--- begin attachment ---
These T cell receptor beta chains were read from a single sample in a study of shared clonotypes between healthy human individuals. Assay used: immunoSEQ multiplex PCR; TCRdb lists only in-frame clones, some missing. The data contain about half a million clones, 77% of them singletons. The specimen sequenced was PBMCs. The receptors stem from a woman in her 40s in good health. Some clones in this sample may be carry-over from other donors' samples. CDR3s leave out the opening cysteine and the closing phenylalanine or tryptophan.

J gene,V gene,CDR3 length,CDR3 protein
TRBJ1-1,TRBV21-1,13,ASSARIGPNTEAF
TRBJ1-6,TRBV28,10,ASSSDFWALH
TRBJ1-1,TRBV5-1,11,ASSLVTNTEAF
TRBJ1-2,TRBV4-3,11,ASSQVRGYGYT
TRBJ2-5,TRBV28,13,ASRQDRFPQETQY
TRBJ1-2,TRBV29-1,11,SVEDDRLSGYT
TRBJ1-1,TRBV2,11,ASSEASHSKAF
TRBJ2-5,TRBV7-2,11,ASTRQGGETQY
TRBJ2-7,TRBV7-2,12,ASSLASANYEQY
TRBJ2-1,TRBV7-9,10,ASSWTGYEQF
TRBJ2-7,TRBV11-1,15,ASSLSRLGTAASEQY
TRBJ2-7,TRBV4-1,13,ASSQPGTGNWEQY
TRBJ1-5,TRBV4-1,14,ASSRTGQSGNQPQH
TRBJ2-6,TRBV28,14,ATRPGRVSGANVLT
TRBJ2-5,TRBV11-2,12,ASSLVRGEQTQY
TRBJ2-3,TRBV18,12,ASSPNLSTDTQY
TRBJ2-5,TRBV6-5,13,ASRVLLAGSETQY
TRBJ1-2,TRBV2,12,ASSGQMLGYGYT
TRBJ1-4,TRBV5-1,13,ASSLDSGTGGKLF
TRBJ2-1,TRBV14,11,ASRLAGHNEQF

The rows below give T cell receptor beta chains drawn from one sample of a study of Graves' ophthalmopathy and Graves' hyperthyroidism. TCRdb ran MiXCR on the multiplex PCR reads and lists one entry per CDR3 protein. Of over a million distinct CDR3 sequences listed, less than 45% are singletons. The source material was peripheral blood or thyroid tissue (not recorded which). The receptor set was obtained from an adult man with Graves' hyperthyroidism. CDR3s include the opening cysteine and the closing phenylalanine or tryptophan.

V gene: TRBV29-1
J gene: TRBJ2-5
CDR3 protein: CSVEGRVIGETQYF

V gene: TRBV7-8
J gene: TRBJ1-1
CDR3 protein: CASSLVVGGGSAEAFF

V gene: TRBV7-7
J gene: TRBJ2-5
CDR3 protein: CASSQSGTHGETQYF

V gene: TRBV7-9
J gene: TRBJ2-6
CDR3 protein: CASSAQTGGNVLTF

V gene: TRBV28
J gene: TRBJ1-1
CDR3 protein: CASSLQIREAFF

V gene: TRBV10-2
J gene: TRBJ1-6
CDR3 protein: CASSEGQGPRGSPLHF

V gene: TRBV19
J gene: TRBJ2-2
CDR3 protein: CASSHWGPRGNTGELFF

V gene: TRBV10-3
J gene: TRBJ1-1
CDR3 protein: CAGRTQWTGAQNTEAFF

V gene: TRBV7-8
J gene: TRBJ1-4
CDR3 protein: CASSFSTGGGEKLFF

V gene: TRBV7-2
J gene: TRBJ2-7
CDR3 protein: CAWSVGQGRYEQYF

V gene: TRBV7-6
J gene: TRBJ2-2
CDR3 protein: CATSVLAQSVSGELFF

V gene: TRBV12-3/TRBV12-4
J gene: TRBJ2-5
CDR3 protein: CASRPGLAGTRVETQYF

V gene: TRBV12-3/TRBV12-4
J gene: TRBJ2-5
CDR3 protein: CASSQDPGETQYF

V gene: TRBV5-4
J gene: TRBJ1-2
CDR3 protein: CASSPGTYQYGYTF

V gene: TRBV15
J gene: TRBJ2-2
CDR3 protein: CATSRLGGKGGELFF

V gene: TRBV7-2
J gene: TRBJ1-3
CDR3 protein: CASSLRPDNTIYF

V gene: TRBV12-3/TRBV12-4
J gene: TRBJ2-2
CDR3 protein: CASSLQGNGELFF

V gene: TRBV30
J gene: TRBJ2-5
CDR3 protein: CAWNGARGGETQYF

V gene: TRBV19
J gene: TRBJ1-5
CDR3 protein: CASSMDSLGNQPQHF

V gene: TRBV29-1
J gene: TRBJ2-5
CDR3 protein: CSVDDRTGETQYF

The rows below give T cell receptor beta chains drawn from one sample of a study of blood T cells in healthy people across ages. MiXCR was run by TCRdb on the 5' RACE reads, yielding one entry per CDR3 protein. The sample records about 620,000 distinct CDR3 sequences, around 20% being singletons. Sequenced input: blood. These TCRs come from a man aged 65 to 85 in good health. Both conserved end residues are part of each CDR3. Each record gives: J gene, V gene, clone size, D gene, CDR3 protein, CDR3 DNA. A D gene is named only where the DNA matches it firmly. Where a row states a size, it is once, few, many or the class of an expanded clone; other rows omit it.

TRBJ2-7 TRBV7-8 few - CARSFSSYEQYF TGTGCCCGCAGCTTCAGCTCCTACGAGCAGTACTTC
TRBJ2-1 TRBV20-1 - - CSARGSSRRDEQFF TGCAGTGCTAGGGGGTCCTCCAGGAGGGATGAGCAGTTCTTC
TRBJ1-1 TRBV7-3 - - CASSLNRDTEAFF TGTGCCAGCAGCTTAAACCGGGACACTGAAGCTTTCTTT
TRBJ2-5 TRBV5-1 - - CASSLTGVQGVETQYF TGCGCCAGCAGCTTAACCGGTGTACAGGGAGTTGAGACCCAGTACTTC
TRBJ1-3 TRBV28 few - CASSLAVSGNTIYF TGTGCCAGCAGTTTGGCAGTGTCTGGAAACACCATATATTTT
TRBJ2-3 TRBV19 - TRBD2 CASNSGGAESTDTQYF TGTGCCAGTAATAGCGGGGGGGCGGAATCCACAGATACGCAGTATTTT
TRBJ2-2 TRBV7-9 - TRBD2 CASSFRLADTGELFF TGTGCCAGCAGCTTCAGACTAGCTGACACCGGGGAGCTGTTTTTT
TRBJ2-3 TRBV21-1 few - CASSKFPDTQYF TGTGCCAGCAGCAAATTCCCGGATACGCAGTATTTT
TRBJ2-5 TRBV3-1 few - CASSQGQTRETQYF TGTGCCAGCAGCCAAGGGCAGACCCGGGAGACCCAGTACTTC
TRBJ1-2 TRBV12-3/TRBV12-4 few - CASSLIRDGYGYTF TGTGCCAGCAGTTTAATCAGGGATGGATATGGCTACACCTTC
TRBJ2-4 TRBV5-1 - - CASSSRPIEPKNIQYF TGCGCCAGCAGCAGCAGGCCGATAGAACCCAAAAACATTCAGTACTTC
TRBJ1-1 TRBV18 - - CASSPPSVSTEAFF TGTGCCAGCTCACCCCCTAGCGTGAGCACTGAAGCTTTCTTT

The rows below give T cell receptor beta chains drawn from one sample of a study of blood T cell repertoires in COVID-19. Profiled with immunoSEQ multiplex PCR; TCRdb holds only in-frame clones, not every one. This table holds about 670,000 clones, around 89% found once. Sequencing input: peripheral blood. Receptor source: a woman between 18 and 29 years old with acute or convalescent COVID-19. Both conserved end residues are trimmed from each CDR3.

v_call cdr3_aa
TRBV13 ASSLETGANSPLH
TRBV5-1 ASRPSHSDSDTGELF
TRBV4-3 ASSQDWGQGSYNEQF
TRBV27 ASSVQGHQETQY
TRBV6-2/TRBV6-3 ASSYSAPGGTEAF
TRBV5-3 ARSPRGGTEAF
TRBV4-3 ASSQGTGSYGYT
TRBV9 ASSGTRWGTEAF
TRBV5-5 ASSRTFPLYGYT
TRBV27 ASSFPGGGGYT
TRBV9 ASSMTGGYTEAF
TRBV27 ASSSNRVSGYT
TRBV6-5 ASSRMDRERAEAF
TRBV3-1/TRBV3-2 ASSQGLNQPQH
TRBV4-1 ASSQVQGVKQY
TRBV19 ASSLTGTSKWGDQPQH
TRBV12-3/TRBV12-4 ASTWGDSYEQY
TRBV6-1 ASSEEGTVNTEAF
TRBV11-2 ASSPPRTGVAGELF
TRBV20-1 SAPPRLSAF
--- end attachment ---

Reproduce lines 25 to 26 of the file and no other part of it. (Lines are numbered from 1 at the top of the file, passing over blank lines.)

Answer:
J gene: TRBJ2-5
CDR3 protein: CSVEGRVIGETQYF